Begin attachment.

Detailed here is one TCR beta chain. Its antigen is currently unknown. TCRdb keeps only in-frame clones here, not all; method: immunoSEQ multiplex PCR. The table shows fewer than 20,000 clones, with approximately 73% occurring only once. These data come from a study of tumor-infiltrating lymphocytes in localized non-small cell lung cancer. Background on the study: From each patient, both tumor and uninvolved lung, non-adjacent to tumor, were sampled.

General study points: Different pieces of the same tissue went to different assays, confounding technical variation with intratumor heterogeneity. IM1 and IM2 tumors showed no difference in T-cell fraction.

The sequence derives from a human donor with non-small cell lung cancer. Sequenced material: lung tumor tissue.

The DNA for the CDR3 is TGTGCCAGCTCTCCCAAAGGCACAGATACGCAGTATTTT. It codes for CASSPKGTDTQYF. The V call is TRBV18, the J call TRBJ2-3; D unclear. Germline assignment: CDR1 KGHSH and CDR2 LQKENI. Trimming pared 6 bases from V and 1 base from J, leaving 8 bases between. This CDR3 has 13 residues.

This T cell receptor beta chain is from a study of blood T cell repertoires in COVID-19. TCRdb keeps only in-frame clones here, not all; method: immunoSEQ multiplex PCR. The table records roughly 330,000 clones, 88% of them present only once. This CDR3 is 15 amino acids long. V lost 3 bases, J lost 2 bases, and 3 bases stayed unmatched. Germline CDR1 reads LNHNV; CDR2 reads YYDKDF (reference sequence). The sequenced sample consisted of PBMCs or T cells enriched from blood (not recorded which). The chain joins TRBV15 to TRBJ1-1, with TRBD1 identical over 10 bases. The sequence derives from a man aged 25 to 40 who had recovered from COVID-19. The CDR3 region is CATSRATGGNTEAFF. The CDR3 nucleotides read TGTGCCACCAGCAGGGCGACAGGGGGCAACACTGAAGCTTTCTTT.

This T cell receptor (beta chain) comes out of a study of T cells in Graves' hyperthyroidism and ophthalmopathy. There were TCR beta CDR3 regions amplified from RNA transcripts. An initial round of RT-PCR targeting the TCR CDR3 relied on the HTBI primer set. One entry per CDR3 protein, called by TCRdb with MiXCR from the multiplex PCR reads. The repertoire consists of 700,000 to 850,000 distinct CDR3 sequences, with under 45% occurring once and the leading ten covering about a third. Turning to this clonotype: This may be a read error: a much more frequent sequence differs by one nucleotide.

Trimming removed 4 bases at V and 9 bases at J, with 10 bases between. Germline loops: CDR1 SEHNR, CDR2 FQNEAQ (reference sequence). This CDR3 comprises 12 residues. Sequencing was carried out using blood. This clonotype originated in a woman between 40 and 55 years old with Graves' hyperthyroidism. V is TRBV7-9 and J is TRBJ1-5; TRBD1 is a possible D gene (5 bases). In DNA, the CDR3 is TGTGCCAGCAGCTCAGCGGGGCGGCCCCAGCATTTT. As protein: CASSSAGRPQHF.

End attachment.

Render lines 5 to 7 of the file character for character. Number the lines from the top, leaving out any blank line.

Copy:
This T cell receptor beta chain is from a study of blood T cell repertoires in COVID-19. TCRdb keeps only in-frame clones here, not all; method: immunoSEQ multiplex PCR. The table records roughly 330,000 clones, 88% of them present only once. This CDR3 is 15 amino acids long. V lost 3 bases, J lost 2 bases, and 3 bases stayed unmatched. Germline CDR1 reads LNHNV; CDR2 reads YYDKDF (reference sequence). The sequenced sample consisted of PBMCs or T cells enriched from blood (not recorded which). The chain joins TRBV15 to TRBJ1-1, with TRBD1 identical over 10 bases. The sequence derives from a man aged 25 to 40 who had recovered from COVID-19. The CDR3 region is CATSRATGGNTEAFF. The CDR3 nucleotides read TGTGCCACCAGCAGGGCGACAGGGGGCAACACTGAAGCTTTCTTT.

This T cell receptor (beta chain) comes out of a study of T cells in Graves' hyperthyroidism and ophthalmopathy. There were TCR beta CDR3 regions amplified from RNA transcripts. An initial round of RT-PCR targeting the TCR CDR3 relied on the HTBI primer set. One entry per CDR3 protein, called by TCRdb with MiXCR from the multiplex PCR reads. The repertoire consists of 700,000 to 850,000 distinct CDR3 sequences, with under 45% occurring once and the leading ten covering about a third. Turning to this clonotype: This may be a read error: a much more frequent sequence differs by one nucleotide.

Trimming removed 4 bases at V and 9 bases at J, with 10 bases between. Germline loops: CDR1 SEHNR, CDR2 FQNEAQ (reference sequence). This CDR3 comprises 12 residues. Sequencing was carried out using blood. This clonotype originated in a woman between 40 and 55 years old with Graves' hyperthyroidism. V is TRBV7-9 and J is TRBJ1-5; TRBD1 is a possible D gene (5 bases). In DNA, the CDR3 is TGTGCCAGCAGCTCAGCGGGGCGGCCCCAGCATTTT. As protein: CASSSAGRPQHF.